The group trying to pass a bill must convince 50 senators, or 60 in some spending votes, while groups opposed (the minority) need only peel off a few votes for it to fail by filibuster, or even to fail by a partisan vote. People might look at the Senate voting against a bill 62 to 42 and think “oh the majority prevailed.” Yet, lest we forget, that is often not actually the case when you look at the population the Senators represent. The Senate gives a veneer of equality and democracy when really it’s fundamentally undemocratic.

“The Senate gives a veneer of equality and democracy when really it’s fundamentally undemocratic.”

The principle of one person, one vote should be the fundamental underpinning of any democracy. Someone in Vermont should not get 80x the voting power in choosing their Senators, or have an 18th of the Electoral College voting power as Californians. Each person’s vote should count equally towards the total number of votes, carrying with it small but at least real power. The way the system is currently set up, the majority of people have no voting power nationally, and the views of 95% of the people can be thwarted by 5%.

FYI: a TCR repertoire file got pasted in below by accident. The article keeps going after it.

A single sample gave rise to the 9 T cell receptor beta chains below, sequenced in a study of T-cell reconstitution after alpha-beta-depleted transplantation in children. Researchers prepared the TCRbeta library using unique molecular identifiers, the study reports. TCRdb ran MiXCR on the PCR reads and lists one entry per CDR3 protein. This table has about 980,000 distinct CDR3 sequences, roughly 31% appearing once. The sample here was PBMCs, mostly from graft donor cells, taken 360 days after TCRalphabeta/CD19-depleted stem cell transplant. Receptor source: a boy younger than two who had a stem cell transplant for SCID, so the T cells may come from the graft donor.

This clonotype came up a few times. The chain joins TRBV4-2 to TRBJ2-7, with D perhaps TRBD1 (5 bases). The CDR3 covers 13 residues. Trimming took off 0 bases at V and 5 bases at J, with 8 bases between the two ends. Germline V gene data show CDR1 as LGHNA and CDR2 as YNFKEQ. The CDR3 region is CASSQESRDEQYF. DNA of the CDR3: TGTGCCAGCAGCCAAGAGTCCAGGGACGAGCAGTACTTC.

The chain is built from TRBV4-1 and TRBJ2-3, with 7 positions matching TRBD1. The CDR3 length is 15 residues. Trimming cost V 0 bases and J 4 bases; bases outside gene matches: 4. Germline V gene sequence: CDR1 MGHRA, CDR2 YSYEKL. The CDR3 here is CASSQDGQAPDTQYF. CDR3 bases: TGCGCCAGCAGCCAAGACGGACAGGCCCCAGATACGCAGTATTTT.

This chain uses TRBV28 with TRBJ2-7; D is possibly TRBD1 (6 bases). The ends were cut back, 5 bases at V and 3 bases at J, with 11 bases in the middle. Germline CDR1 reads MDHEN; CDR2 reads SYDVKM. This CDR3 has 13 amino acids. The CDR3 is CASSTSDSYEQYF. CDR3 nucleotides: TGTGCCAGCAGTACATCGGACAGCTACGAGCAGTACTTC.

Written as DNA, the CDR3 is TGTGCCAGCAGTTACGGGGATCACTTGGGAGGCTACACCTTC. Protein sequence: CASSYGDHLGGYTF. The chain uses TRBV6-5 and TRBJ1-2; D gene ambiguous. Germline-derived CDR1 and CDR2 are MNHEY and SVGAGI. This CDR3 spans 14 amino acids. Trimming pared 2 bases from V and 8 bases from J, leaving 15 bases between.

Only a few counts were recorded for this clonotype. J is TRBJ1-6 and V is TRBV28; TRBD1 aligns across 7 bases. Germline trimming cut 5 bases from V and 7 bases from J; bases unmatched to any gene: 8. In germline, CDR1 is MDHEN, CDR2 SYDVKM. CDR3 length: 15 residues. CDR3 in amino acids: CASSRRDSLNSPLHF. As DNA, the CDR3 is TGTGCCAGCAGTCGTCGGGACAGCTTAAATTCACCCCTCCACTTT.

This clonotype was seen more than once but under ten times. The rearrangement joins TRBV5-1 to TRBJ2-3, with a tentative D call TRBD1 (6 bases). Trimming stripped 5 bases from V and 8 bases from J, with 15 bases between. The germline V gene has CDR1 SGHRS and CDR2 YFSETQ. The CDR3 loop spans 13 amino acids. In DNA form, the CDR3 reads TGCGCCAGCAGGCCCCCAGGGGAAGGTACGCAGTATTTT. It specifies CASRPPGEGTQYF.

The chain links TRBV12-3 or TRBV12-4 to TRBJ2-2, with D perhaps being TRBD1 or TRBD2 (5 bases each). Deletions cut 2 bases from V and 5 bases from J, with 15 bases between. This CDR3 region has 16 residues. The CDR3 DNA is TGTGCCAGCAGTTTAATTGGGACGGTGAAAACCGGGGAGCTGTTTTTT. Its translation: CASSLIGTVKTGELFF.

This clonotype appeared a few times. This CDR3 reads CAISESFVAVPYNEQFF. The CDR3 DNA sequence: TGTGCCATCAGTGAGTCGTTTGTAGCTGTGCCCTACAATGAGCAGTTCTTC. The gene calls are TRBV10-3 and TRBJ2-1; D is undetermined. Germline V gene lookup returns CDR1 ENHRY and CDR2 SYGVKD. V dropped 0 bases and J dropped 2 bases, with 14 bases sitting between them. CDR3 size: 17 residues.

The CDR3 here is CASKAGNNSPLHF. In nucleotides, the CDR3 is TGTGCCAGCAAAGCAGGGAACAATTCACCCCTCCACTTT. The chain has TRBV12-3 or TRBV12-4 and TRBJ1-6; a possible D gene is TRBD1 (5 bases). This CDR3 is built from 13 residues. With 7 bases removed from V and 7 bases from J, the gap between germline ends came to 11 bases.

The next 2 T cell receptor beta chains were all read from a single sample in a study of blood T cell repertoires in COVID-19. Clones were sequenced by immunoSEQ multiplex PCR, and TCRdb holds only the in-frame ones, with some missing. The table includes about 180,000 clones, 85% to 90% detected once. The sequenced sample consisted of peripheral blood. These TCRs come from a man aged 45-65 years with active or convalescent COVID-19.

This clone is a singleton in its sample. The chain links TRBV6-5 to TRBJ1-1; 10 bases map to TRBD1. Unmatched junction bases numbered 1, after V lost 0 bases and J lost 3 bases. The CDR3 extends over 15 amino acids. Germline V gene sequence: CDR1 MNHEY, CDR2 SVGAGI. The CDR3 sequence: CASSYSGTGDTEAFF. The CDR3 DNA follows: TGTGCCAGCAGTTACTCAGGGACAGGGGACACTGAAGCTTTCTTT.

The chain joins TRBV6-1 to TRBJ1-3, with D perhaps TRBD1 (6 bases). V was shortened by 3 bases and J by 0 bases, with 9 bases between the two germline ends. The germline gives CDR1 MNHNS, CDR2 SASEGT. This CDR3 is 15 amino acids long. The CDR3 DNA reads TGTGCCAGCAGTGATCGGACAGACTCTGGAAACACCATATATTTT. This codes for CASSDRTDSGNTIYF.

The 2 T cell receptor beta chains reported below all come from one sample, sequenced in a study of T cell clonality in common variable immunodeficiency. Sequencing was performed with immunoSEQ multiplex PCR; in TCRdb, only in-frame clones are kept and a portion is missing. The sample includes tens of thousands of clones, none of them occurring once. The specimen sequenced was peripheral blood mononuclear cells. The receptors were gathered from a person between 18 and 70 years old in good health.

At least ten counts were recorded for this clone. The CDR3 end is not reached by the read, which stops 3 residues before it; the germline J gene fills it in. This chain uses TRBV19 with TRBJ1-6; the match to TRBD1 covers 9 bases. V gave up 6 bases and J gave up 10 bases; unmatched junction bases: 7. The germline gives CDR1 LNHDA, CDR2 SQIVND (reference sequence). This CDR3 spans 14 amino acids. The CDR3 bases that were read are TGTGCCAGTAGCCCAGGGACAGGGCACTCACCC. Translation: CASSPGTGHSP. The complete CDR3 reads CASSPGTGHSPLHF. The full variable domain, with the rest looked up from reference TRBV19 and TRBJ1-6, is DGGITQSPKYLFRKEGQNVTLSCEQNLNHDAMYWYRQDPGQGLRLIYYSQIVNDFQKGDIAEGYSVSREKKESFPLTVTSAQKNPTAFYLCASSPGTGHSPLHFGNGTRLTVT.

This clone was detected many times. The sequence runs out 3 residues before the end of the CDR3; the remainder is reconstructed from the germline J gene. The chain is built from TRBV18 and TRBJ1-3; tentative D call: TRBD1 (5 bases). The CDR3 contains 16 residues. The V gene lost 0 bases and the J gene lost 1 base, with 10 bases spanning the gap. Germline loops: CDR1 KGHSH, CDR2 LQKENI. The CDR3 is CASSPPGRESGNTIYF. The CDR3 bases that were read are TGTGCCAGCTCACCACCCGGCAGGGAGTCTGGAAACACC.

Supporters of the Electoral College must effectively argue it is acceptable that the winner of the popular vote can lose, as has happened with increasing frequency in the modern era. They must defend the fact that people in non-swing states have no ability to change the outcome of a Presidential election — and I do mean no ability, not just a minuscule chance. Supporters of the Senate must defend a Wyoming resident having 80x the voting power as a Californian, which involves promoting voter discrimination within the U.S. based on where you live. If they support the filibuster, they must go further and argue the views of a few Senators should weigh more than the views of the rest of the Senate and the country. Above all, though, supporters of these two institutions and their current setup must defend the anti-democratic nature of them. They must argue the majority should not rule in a democracy, nor should one person equal one vote, because these institutions are fundamentally incompatible with democracy as they are now. To this end, they talk about preserving the rights of the minority. Yet as we have discussed, the preservation of the minority’s rights is all fine and dandy, but what we’re talking about is the thwarting of the vast majority, where minorities as small as 5% can derail a bill from ever passing. If we can’t even pass a bill with 95% support, then the will of 95% of the people is essentially irrelevant.